The cult following behind Chinese chili crisp – Yahoo News
Chinese chili crisp has recently gained a cult following in the United States. Home cooks and spice enthusiasts are using it to add extra flavors to dishes like dumplings, noodles, and even ice cream. / Credit: Getty/iStockphoto
My older brother, the chef in my family, always blessed our fridge with homemade chili oil — a magical condiment that breathes life into dishes. I’ve always taken it for granted because chili oil is an understated essential at most Chinese restaurants and dinner tables. But in the last year, chili crisp recipes have appeared more frequently online as more American home cooks explored bold and new flavors during the pandemic.
Chili crisp has become a recent darling for American media outlets, with The New York Times, Bon Appetit, and others publishing glowing reviews and do-it-yourself recipes. Lao Gan Ma, China’s “old godmother” chili sauce brand, in particular, has gained a cult following among foodies in the United States. Although the brand has a variety of flavors, the spicy chili crisp is among the most popular products in the West.
It adds the final, crunchy note that makes so many simple dishes whole, from dumplings and noodles to avocado toasts and even ice cream. My friend admitted she would eat a spoonful of it straight out of the jar when she’s desperate for spice. The British chef Alex Rushmer once professed, he could eat “a bowl of gravel” if it were smothered in Lao Gan Ma — a fragrant mixture of fermented soybeans, peanuts, fried garlic, and dried chili peppers doused in bright red oil.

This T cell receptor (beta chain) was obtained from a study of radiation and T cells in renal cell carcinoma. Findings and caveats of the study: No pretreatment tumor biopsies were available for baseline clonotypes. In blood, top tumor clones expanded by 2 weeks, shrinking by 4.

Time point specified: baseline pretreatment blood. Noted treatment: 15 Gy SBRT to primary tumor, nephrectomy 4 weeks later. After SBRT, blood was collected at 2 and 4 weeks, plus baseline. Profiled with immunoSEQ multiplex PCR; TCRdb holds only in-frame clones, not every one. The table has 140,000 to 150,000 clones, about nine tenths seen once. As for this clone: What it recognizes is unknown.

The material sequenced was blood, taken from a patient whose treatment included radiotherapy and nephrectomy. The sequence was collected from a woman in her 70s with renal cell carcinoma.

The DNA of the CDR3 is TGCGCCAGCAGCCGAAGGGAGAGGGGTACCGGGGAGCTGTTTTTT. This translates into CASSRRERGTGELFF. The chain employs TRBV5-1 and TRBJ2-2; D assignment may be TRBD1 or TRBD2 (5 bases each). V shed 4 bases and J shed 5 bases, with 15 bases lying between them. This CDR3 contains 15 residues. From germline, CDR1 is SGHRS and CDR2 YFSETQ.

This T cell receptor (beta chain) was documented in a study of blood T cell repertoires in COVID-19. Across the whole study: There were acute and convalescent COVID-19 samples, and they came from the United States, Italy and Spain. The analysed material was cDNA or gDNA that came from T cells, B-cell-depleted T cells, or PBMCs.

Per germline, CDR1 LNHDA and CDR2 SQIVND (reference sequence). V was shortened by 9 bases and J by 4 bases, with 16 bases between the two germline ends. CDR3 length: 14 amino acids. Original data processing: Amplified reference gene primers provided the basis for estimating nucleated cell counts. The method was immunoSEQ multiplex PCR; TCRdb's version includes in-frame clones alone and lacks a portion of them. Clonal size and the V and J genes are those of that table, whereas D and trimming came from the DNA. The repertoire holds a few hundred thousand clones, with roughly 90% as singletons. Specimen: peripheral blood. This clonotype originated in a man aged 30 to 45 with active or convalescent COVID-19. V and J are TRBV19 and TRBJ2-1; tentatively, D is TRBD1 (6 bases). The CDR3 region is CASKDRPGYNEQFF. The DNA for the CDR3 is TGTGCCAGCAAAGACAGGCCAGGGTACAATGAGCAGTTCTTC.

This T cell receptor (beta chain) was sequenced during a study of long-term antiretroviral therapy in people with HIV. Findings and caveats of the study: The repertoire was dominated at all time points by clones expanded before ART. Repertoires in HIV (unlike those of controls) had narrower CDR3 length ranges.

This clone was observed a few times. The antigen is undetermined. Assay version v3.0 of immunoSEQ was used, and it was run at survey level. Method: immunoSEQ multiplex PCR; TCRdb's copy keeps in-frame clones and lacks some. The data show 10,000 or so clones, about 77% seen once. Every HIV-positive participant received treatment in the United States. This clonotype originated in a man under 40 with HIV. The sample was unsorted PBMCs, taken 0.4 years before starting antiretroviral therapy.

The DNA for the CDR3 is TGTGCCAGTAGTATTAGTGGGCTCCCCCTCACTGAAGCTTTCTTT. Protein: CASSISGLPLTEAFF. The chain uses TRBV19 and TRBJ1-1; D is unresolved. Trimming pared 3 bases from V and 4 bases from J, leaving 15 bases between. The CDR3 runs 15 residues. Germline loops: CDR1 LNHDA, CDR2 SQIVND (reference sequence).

Most people would recognize a jar of Lao Gan Ma by the stern portrait of Tao Huabi, 74, the legendary godmother and founder of the brand. In the early 1990s, Tao ran a humble food stall in Guiyang, the capital city of Guizhou province. Her crispy chili oil became a crowd favorite and turned into a billion-dollar business.
Lao Gan Ma now serves as “an outpost of Chinese cuisine,” according to Yanqin Wu and Kaiju Chen, cultural philosophy researchers at the Guangdong University of Foreign Studies in China.
Jars of Lao Ga Ma stocked at a local Chinese supermarket in Queens, New York. / Credit: Daphne K. Lee
In a case analysis of Lao Gan Ma, they wrote that the bright red oil represents an integral part of Chinese food culture that seeks to satisfy all the senses beyond one’s taste bud. Although the Lao Gan Ma chili sauce is a staple condiment in China, Chen said, the flavors have gradually changed to cater to overseas consumers who prefer just “a little spicy.”